Simple amusement and simple instruction add up to a winning combination.

READ REVIEW

LAUNCH A ROCKET INTO SPACE

From the You Do the Math series

Koll and Mills explore how numbers help us get into outer space.

Wait...please retake your seats. This is not higher math—imaginary numbers and the calculations for Higgs boson and the like—but some fairly everyday math (though, beware, a protractor makes an appearance) used in the flight of a rocket into space. Using the dramatic coloration and panels of a comic book, the book offers brief introductions to the history of rocketry, the shapes and sizes of rockets, and the countdown checkoff sequence. Some material is introduced that leaves too much unsaid—“Scientists measure the weight of things in units called newtons.” Fig Newtons? Isaac Newtons?—but for the most part, everything is crystal clear. But the guy who runs away with the show is black astronaut Mike, who acts as tour guide to a girl trainee of Asian descent and administers quizzes and simple mathematical problems, most of which can be done in your head. “Round the height of each building and rocket to the nearest 10 feet,” or, bringing your own high-tech instrument into play, “Use a protractor to measure the angles the rocket has leaned over in Steps 3, 4, and 5.” Additional, somewhat more challenging questions are boxed off to the side. Answers and a glossary, thankfully, appear at the end of the book.

Simple amusement and simple instruction add up to a winning combination. (index) (Graphic nonfiction. 7-14)

Pub Date: June 1, 2015

ISBN: 978-1-60992-729-5

Page Count: 32

Publisher: QEB Publishing

Review Posted Online: March 17, 2015

Kirkus Reviews Issue: April 1, 2015

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Ordinary kids in an extraordinary setting: still a recipe for bright achievements and belly laughs.

WAYSIDE SCHOOL BENEATH THE CLOUD OF DOOM

Rejoice! 25 years later, Wayside School is still in session, and the children in Mrs. Jewls’ 30th-floor classroom haven’t changed a bit.

The surreal yet oddly educational nature of their misadventures hasn’t either. There are out-and-out rib ticklers, such as a spelling lesson featuring made-up words and a determined class effort to collect 1 million nail clippings. Additionally, mean queen Kathy steps through a mirror that turns her weirdly nice and she discovers that she likes it, a four-way friendship survives a dumpster dive after lost homework, and Mrs. Jewls makes sure that a long-threatened “Ultimate Test” allows every student to show off a special talent. Episodic though the 30 new chapters are, there are continuing elements that bind them—even to previous outings, such as the note to an elusive teacher Calvin has been carrying since Sideways Stories From Wayside School (1978) and finally delivers. Add to that plenty of deadpan dialogue (“Arithmetic makes my brain numb,” complains Dameon. “That’s why they’re called ‘numb-ers,’ ” explains D.J.) and a wild storm from the titular cloud that shuffles the school’s contents “like a deck of cards,” and Sachar once again dishes up a confection as scrambled and delicious as lunch lady Miss Mush’s improvised “Rainbow Stew.” Diversity is primarily conveyed in the illustrations.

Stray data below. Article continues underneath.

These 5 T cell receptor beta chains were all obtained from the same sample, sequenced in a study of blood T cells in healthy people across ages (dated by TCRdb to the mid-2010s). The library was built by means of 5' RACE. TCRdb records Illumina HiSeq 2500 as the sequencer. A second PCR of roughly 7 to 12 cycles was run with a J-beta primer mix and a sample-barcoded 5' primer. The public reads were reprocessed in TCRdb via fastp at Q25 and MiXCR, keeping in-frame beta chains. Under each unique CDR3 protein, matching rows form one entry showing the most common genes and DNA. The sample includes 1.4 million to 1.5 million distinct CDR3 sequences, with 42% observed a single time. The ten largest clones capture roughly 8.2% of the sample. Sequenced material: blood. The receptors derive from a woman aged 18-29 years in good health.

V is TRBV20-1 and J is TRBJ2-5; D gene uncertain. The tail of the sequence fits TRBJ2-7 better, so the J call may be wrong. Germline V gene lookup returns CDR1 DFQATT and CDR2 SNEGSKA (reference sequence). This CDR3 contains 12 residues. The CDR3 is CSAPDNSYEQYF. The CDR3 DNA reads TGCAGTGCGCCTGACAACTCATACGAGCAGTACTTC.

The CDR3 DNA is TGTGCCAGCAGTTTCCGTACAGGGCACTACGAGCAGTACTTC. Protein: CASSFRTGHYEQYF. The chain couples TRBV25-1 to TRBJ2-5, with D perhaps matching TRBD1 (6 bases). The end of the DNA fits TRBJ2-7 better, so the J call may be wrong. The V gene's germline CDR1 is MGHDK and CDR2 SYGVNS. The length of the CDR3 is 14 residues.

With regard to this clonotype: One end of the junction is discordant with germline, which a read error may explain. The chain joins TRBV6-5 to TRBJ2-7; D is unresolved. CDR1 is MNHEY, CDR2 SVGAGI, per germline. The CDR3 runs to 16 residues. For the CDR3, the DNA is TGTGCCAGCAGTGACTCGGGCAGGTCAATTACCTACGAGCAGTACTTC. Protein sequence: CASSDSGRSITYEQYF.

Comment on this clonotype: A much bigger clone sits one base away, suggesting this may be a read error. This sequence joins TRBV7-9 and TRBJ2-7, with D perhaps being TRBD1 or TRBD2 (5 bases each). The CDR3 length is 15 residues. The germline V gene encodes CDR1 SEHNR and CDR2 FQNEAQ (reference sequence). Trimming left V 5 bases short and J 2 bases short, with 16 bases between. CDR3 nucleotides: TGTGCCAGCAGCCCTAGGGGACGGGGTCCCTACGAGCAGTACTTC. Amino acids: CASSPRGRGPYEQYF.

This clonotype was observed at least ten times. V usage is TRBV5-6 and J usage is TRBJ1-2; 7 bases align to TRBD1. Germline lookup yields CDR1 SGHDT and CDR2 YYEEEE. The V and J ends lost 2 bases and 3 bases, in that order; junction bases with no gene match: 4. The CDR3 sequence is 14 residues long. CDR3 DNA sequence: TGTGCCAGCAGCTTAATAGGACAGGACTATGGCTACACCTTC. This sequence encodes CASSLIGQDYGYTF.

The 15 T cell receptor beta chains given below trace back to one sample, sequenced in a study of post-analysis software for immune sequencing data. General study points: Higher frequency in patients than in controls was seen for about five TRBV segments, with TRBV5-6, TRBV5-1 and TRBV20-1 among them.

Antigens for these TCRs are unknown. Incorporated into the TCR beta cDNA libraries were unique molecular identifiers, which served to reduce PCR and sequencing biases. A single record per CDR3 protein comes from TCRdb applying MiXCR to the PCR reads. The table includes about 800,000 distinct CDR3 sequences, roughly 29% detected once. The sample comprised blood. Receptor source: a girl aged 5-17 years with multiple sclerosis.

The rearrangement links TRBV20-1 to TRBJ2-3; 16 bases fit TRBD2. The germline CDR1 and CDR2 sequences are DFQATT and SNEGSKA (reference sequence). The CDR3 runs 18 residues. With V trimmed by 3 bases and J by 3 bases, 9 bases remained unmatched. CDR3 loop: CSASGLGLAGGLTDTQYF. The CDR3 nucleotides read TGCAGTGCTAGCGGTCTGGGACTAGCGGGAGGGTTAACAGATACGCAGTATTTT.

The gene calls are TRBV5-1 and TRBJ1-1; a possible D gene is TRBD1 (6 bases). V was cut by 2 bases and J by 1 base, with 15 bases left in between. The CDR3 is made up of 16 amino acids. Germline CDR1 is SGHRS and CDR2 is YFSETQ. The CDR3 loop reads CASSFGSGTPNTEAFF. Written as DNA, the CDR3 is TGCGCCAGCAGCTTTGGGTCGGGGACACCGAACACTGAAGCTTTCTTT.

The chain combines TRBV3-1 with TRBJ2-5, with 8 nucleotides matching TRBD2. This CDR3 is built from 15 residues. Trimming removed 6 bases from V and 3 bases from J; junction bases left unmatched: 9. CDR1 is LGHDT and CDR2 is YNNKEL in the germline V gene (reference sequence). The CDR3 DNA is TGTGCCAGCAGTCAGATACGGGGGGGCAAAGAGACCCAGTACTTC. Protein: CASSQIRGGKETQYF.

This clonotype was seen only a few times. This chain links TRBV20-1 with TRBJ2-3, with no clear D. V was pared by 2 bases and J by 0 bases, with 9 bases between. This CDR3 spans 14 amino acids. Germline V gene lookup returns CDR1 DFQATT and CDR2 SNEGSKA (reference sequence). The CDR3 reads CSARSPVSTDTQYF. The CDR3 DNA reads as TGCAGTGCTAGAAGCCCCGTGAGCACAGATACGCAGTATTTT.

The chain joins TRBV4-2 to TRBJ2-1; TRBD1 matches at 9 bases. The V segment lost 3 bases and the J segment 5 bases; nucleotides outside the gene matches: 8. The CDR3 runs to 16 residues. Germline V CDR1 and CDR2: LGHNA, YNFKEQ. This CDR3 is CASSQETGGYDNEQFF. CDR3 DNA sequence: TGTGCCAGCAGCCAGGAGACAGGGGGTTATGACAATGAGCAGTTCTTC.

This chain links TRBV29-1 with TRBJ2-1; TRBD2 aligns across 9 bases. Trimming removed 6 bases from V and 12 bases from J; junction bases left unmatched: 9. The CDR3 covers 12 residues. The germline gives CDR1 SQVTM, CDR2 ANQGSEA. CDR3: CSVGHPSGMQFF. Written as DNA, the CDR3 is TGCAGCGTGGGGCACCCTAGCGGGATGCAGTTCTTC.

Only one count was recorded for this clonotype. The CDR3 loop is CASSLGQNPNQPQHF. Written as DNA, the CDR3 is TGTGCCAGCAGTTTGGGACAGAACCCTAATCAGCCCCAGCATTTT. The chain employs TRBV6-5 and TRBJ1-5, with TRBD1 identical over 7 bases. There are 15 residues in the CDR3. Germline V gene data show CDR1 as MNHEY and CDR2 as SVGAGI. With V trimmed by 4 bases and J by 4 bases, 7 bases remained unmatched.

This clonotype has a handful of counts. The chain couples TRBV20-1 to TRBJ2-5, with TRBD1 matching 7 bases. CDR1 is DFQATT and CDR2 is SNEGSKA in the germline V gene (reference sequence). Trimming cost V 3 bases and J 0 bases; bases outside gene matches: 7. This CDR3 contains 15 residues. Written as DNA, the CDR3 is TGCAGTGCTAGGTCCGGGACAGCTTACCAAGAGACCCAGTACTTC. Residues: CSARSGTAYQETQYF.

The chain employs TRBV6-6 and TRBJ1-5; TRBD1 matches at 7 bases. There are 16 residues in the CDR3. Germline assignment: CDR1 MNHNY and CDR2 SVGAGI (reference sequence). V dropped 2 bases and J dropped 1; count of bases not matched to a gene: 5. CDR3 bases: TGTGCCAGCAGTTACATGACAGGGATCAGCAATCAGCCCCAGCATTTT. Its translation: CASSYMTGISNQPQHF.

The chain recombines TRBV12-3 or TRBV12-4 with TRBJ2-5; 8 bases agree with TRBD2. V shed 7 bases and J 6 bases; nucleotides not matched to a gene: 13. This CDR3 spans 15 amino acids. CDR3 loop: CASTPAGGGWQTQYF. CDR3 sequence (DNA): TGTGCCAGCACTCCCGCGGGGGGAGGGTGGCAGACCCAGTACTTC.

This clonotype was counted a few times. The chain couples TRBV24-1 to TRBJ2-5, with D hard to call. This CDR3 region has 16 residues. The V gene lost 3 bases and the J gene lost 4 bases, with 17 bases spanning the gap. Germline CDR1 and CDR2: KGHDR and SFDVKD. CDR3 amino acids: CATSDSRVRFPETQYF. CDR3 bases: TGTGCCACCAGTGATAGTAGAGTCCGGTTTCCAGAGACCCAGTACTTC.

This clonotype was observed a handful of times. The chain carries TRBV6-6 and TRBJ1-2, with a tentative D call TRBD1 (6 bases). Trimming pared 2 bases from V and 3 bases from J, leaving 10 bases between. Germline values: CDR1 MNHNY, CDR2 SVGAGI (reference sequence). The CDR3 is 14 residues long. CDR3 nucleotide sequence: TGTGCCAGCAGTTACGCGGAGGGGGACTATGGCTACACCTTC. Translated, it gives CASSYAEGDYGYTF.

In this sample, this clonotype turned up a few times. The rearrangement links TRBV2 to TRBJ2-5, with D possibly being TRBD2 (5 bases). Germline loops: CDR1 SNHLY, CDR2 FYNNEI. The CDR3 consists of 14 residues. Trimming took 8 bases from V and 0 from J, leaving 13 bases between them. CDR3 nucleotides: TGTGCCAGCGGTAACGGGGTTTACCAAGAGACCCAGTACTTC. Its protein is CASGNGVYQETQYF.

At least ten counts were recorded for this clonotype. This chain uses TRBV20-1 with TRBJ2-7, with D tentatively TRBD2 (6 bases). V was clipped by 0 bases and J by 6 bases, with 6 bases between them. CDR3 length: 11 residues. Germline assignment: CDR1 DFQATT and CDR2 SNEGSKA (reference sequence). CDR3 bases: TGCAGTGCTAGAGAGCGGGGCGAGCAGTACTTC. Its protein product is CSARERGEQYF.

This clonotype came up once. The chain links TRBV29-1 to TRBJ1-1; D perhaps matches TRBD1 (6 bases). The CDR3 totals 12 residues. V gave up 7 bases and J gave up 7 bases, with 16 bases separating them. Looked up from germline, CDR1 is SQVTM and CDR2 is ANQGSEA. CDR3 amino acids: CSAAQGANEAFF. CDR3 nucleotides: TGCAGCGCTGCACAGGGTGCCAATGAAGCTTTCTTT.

Ordinary kids in an extraordinary setting: still a recipe for bright achievements and belly laughs. (Fiction. 9-11)

Pub Date: March 3, 2020

ISBN: 978-0-06-296538-7

Page Count: 192

Publisher: Harper/HarperCollins

Review Posted Online: Sept. 29, 2019

Kirkus Reviews Issue: Nov. 1, 2019

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Readers will be waiting to see how Charlie faces his next challenge in a series that marks a lovely change of pace from the...

CHARLIE BUMPERS VS. THE TEACHER OF THE YEAR

From the Charlie Bumpers series , Vol. 1

Charlie Bumpers is doomed. The one teacher he never wanted in the whole school turns out to be his fourth-grade teacher.

Charlie recalls third grade, when he accidentally hit the scariest teacher in the whole school with his sneaker. “I know all about you, Charlie Bumpers,” she says menacingly on the first day of fourth grade. Now, in addition to all the hardships of starting school, he has gotten off on the wrong foot with her. Charlie’s dry and dramatic narrative voice clearly reveals the inner life of a 9-year-old—the glass is always half empty, especially in light of a series of well-intentioned events gone awry. It’s quite a litany: “Hitting Mrs. Burke in the head with the sneaker. The messy desk. The swinging on the door. The toilet paper. And now this—the shoe on the roof.” Harley has teamed once again with illustrator Gustavson (Lost and Found, 2012) to create a real-life world in which a likable kid must face the everyday terrors of childhood: enormous bullies, looming teachers and thick gym coaches with huge pointing fingers. Into this series opener, Harley magically weaves the simple lesson that people, even teachers, can surprise you.

Readers will be waiting to see how Charlie faces his next challenge in a series that marks a lovely change of pace from the sarcasm of Wimpy Kid. (Fiction. 7-10)

Pub Date: Sept. 1, 2013

ISBN: 978-1-56145-732-8

Page Count: 160

Publisher: Peachtree

Review Posted Online: Aug. 14, 2013

Kirkus Reviews Issue: Sept. 1, 2013

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